The authors of this novel study demonstrated people report more symptoms when lacking a full night of sleep. The symptoms reported are similar to those that concussed athletes report, and to a small extent cognitive abilities were affected. Following the short sleep period healthy adolescents that were not suffering from a concussion reported that their levels of irritability and fatigue tripled compare to after the healthy sleep period. Additionally, teens reported a broad range of symptoms (18 out of 21). It is interesting to note that even following the healthy sleep period adolescents reported signs and symptoms such as sleeping less, fatigue, and irritability, which suggests that students may need more than 9.5 hours. Future studies may want to consider prolonging the time in between the different sleeping patterns. Finally, though less sleep was expected to alter cognitive abilities it failed to elicit a clinically meaningful change, which could suggest that this study needs to be replicated in a larger cohort with longer experimental sleep periods, which would simulate more of a real behavior. Currently, medical professionals should consider sleep length during baseline assessments, post-concussion evaluations, and when making treatment decisions to fully grasp the reasons behind the symptoms students are reporting. Additionally, educating adolescents, parents, and coaches about the importance of sleep and the negative effects of poor sleeping habits would be beneficial and promote better sleeping habits for our athletes.

Question for Discussion: Do you educate your athletes on the importance of sleep, and the negative impact if they do not obtain enough? If so, how? Do you consider sleeping time during concussion baseline and evaluations?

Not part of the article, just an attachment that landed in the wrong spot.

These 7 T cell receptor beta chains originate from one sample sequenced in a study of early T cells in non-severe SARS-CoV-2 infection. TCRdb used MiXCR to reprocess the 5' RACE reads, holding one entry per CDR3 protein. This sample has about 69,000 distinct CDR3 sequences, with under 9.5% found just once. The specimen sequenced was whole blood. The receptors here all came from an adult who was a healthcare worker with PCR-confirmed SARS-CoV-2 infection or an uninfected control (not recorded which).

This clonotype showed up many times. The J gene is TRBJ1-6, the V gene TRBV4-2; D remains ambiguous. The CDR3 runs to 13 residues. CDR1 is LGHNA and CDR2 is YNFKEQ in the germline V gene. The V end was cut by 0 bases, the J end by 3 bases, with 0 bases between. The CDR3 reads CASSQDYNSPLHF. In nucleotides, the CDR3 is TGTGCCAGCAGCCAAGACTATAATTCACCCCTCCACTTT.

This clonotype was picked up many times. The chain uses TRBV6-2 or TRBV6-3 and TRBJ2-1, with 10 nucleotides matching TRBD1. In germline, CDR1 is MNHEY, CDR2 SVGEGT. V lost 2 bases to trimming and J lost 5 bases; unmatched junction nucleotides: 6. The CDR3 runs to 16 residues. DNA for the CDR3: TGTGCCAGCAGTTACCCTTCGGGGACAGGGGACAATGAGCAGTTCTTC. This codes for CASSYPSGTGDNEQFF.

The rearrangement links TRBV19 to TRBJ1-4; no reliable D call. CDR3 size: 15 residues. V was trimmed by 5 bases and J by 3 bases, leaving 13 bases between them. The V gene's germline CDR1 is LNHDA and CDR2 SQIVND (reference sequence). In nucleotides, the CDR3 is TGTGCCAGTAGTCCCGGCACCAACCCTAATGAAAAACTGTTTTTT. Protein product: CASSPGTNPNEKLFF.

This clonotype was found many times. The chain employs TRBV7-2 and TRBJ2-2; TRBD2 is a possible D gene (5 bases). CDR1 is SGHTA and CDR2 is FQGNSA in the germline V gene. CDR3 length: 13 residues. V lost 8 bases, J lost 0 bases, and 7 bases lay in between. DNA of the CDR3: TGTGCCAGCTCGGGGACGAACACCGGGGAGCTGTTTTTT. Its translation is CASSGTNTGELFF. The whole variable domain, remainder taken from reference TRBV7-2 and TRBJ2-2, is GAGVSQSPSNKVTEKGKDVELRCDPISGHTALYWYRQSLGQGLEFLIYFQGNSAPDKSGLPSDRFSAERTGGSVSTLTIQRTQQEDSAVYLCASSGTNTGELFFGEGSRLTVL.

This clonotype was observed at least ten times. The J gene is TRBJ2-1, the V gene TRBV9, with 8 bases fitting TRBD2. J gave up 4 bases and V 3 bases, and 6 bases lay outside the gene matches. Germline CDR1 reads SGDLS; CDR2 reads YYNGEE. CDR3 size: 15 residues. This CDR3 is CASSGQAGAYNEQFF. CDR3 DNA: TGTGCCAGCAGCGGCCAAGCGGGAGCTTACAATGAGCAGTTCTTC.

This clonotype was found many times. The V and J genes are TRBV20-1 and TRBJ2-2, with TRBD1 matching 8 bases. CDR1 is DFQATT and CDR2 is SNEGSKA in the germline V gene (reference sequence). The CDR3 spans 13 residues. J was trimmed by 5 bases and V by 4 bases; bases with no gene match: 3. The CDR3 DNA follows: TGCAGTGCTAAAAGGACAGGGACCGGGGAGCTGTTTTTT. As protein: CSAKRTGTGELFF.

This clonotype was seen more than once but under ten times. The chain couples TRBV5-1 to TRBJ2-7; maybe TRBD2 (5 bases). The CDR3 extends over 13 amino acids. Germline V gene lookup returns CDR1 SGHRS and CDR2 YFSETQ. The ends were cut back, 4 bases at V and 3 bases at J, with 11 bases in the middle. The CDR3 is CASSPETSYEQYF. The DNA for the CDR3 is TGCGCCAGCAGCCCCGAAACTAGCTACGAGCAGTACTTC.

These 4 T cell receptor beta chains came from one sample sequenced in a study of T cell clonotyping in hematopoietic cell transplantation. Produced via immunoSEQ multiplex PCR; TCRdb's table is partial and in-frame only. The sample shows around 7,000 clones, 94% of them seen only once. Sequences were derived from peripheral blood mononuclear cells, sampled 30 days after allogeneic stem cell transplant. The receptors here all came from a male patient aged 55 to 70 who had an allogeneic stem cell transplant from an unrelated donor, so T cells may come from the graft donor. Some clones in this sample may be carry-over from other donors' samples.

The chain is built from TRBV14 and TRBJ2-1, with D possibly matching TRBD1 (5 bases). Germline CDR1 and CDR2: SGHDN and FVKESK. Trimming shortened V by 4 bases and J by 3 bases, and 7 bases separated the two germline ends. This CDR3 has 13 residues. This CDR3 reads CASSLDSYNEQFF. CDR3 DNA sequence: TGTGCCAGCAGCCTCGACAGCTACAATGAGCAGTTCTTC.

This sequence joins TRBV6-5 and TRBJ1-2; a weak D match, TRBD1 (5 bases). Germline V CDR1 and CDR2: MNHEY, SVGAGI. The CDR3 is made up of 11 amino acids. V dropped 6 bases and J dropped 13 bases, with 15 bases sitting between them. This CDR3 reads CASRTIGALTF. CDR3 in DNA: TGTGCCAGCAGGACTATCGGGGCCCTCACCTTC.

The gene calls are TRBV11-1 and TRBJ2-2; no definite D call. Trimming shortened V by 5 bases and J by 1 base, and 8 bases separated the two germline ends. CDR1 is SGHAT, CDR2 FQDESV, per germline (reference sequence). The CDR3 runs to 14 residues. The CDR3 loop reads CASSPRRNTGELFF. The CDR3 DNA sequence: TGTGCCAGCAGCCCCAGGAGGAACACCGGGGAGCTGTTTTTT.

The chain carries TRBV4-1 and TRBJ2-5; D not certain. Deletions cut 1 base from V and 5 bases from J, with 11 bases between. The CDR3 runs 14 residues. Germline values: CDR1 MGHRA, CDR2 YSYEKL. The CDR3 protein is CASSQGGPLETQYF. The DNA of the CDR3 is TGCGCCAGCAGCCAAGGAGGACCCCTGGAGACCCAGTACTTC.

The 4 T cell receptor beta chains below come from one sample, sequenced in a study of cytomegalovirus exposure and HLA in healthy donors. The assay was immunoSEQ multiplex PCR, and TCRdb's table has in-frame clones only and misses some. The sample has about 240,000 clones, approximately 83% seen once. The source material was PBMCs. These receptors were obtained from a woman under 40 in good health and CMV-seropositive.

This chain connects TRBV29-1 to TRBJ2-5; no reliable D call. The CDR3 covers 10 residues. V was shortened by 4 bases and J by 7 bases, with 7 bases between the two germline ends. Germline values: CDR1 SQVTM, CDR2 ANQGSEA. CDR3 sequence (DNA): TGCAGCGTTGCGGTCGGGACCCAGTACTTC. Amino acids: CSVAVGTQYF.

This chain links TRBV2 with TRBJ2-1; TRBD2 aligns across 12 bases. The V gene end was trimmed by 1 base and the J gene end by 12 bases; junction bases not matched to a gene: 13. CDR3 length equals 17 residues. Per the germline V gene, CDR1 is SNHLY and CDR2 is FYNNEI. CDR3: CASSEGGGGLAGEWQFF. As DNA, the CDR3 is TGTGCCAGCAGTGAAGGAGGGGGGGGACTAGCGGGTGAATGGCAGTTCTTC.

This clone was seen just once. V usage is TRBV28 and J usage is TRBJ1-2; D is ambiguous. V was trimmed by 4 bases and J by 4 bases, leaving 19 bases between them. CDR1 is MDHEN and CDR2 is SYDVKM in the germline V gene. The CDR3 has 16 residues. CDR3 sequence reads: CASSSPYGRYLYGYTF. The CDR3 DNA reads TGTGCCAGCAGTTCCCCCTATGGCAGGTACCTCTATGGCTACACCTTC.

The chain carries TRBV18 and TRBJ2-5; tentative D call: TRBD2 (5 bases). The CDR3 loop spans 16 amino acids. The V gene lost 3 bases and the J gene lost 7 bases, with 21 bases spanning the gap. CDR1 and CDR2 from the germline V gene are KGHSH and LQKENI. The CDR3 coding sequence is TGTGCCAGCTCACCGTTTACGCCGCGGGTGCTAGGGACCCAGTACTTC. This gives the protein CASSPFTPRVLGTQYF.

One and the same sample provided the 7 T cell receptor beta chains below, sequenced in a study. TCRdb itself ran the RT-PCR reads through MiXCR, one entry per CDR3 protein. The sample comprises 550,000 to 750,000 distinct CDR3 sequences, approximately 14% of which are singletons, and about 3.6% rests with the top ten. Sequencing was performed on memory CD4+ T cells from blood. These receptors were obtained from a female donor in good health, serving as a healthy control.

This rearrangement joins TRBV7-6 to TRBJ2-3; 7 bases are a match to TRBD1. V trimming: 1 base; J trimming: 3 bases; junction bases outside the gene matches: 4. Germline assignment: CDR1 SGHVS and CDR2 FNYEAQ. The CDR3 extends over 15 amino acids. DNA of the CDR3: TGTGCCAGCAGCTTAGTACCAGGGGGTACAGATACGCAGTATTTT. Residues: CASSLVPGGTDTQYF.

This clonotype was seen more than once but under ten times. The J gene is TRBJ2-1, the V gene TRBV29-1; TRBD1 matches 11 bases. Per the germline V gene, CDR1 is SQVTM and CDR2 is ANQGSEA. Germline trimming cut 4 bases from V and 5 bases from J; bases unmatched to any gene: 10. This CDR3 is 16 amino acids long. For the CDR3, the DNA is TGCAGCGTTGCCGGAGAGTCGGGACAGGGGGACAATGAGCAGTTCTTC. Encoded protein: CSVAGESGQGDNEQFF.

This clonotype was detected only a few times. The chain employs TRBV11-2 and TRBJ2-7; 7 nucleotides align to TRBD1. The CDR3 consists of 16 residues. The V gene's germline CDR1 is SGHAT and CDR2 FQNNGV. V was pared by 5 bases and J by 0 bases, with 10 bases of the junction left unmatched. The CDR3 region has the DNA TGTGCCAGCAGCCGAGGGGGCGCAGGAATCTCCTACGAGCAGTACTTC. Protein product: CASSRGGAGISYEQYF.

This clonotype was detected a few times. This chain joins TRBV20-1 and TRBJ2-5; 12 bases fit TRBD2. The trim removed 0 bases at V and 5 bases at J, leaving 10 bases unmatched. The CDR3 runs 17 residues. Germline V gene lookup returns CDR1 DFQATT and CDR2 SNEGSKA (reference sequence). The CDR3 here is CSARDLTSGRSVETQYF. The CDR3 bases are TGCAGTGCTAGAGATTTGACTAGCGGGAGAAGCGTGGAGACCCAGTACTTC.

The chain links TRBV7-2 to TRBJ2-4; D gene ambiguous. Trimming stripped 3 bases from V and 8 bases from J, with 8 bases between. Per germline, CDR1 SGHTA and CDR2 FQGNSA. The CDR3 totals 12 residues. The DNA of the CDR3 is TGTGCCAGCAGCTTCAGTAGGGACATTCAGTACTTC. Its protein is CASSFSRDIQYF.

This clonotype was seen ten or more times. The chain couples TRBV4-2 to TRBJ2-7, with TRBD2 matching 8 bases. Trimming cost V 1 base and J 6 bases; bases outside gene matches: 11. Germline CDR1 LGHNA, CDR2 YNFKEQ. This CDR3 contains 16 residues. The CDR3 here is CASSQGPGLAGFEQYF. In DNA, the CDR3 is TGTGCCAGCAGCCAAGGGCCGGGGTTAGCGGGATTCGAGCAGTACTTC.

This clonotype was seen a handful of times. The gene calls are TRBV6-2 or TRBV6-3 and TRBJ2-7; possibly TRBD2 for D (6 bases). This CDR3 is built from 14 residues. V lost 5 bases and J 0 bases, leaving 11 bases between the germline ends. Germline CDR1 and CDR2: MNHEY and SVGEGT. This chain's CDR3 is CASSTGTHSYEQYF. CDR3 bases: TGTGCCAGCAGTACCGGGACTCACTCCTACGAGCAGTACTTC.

Written by: Jane McDevitt, PhD
Reviewed by: Jeff Driban

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Lauren Krywy said...

Being an athletic training student, I've rarely, if at all have seen athletes being educated on sleep and the negative impacts of it. I do believe that this is something that should be educated to athletes regardless of their age and performance ability. One thing that would be interesting in terms of looking at athletes sleep and the signs and symptoms would be collegiate athletes. Being a former NCAA athlete myself, I found that my sleep schedule was hardly consistent and my days felt long and drawn out. I would get up early for lifting, hurry back to my room to get cleaned up for the day, run over to class and go about my academic life, go to practice in the afternoon, attend meetings and try and get my homework and studying done. I know there are many athletes that go through that schedule and have a constant "go go go" schedule. I think the results in this age group will be beneficial with the results found in the adolescents from this study. After reading this study, it's another tool and friendly reminder to implement myself when I go further on past the beginning education points.

Jane McDevitt said...

Thank you for your comment. I think you bring up some good points that sleep, especially in the NCAA population, may not be regular. We really do need to educate athletes on good sleep behaviors in general, and then when they get concussed discuss the benefits of good sleep. It seems that getting at least the minimum number of hours for a good night sleep (6.5--which is still pretty low) could decrease signs and symptoms. I would have liked to have seen a patient reported outcome measure implemented in this study to determine quality of life reports between groups.